Long after a championship team has finished its run, it’s always entertaining to look back on the cast of characters and research the question: Where are they now? One team particularly interests me.
The starting point guard became a head coach and has done it long enough to get fired. Twice.
The starting shooting guard has served as an assistant coach so long, he took a sabbatical this season.
The staring small forward has worked as a color commentator longer than his NBA career lasted.
The starting center waited the required amount of time and then was elected to the Basketball Hall of Fame. Heck, he’s been enshrined as long as he had to wait.
And the starting power forward, well, he’s playing for the NBA title once again.
Fifteen years after Tim Duncan won his first NBA title – starting with Avery Johnson, Mario Elie, Sean Elliott and David Robinson – the Spurs superstar is four wins from another. No other player on that 1999 San Antonio championship team has even been in the league the last few years.
Yet, not only is Duncan still playing, he’s excelling.
A lot of external circumstances have changed – Dominique Wilkins was still in the NBA and Bill Clinton was still president when Duncan won his first title – but Duncan has remained one of the steadiest elite performers in NBA history.
I don’t know who the Spurs’ best player is now. I’m tempted to say Kawhi Leonard. A lot of people would probably answer Tony Parker. But Duncan is as good a response as any.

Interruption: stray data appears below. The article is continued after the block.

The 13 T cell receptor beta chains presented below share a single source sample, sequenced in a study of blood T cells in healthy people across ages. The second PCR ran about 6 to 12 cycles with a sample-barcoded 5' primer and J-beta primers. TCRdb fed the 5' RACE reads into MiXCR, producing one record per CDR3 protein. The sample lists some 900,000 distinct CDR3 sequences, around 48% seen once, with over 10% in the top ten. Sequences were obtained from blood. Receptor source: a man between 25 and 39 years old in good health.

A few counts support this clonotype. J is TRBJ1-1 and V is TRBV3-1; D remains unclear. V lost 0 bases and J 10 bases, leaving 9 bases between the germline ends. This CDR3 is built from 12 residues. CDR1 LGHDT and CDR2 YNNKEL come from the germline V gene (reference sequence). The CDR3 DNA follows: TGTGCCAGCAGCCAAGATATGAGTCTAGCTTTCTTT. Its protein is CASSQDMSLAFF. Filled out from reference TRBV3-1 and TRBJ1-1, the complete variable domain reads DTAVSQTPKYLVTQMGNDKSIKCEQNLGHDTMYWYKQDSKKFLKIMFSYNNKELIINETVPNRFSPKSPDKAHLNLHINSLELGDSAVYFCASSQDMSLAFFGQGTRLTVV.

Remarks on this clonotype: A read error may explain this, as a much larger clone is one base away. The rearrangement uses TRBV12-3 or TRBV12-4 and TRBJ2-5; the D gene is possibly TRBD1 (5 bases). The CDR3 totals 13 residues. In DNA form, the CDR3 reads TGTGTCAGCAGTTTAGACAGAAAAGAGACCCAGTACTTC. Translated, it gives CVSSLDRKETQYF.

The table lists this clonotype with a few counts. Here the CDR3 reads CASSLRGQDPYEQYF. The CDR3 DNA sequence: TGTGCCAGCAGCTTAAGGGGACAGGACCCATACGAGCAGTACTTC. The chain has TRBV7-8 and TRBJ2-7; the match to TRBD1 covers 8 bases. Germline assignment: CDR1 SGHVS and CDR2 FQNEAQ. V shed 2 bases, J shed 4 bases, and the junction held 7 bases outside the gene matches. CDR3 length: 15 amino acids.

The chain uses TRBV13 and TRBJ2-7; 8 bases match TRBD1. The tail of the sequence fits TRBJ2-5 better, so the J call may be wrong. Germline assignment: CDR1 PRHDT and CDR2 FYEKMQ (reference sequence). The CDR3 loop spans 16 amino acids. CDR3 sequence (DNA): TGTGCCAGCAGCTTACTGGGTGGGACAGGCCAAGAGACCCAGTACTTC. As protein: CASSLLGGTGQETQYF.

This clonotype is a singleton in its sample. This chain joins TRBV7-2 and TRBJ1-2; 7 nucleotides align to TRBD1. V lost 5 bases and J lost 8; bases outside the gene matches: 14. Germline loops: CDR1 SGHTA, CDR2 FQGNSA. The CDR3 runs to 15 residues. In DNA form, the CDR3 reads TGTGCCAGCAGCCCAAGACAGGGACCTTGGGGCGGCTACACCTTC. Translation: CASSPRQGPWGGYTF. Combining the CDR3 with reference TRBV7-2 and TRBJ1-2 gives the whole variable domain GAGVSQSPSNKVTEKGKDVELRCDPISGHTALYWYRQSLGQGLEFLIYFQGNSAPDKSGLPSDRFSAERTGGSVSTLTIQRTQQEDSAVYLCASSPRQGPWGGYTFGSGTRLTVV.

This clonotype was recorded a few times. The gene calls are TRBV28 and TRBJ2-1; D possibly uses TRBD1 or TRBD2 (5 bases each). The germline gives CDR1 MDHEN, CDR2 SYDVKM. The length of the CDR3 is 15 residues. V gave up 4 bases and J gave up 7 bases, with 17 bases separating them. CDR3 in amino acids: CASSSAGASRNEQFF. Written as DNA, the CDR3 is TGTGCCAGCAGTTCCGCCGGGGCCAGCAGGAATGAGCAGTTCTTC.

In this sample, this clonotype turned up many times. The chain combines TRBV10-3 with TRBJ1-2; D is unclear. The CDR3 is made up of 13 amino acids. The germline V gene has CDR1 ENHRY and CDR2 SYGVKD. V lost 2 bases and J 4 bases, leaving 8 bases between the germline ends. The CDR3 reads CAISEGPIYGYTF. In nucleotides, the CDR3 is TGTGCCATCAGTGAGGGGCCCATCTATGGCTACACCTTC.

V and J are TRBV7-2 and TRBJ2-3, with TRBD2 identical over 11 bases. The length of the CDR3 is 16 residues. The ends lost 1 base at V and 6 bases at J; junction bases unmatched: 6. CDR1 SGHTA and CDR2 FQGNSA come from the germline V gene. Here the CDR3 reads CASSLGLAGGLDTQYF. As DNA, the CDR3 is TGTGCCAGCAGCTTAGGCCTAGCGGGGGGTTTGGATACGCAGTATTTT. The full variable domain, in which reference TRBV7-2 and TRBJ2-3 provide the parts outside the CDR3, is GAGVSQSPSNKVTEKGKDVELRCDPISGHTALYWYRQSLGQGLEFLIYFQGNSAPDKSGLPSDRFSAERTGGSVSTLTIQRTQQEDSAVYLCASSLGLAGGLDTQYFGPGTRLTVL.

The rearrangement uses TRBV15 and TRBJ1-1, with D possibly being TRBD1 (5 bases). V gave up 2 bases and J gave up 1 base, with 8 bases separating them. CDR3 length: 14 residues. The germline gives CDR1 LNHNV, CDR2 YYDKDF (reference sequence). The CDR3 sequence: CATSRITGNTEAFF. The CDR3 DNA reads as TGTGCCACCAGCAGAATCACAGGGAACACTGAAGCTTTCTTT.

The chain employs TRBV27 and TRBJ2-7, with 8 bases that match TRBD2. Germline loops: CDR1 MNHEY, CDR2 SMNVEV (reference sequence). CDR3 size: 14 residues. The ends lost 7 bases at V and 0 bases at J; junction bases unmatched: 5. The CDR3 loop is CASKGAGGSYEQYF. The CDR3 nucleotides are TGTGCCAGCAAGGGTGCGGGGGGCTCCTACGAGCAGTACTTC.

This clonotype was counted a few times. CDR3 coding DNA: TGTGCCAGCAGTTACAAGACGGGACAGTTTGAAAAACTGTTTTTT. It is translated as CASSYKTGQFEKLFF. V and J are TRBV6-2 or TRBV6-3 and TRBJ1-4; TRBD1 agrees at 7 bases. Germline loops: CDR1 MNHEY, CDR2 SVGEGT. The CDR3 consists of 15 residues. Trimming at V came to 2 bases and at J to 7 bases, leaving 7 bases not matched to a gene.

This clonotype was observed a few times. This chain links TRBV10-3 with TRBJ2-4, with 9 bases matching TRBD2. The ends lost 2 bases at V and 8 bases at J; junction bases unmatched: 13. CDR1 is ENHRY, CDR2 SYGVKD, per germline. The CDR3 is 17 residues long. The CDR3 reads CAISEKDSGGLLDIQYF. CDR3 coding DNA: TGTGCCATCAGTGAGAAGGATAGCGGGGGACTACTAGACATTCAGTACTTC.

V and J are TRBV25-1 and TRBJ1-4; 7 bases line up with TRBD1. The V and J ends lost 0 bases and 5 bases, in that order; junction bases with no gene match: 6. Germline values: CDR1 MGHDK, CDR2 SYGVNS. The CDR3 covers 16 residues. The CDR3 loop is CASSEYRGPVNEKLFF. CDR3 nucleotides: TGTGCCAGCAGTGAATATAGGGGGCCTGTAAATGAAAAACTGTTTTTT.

In 1999, the same debate raged. Was Duncan or Robinson San Antonio’s best player?
Between, there has been little doubt. Duncan has performed at Hall of Fame levels, ensuring the Spurs remain at or near the top of the league.
Currently Duncan, who won his last title in 2007, has gone eight years between championships. That’s pretty impressive. Just 25 players in NBA history – including two current players, Kobe Bryant and Derek Fisher – have done that.
But if the Spurs win the championship this year, that would put Duncan in even more rarified air.
Just nine players have gone more than 10 years between winning championships. Just two have gone more than 15.
Here they are with their first championship team, number of years between and their last championship team – plus where Duncan could fit with a title this year.
Abdul-Jabbar was still humming along, winning four titles while playing excellently with the Lakers more than 10 years after his first with the Bucks. But Parish was a benchwarmer on the Bulls long after his Celtics peak.
Duncan falls somewhere between, though much closer to Abdul-Jabbar.
And if the Spurs win the championship this year, Duncan should fall closer to the greatest of the all-time greats when discussing his legacy as an individual player and career-long winner.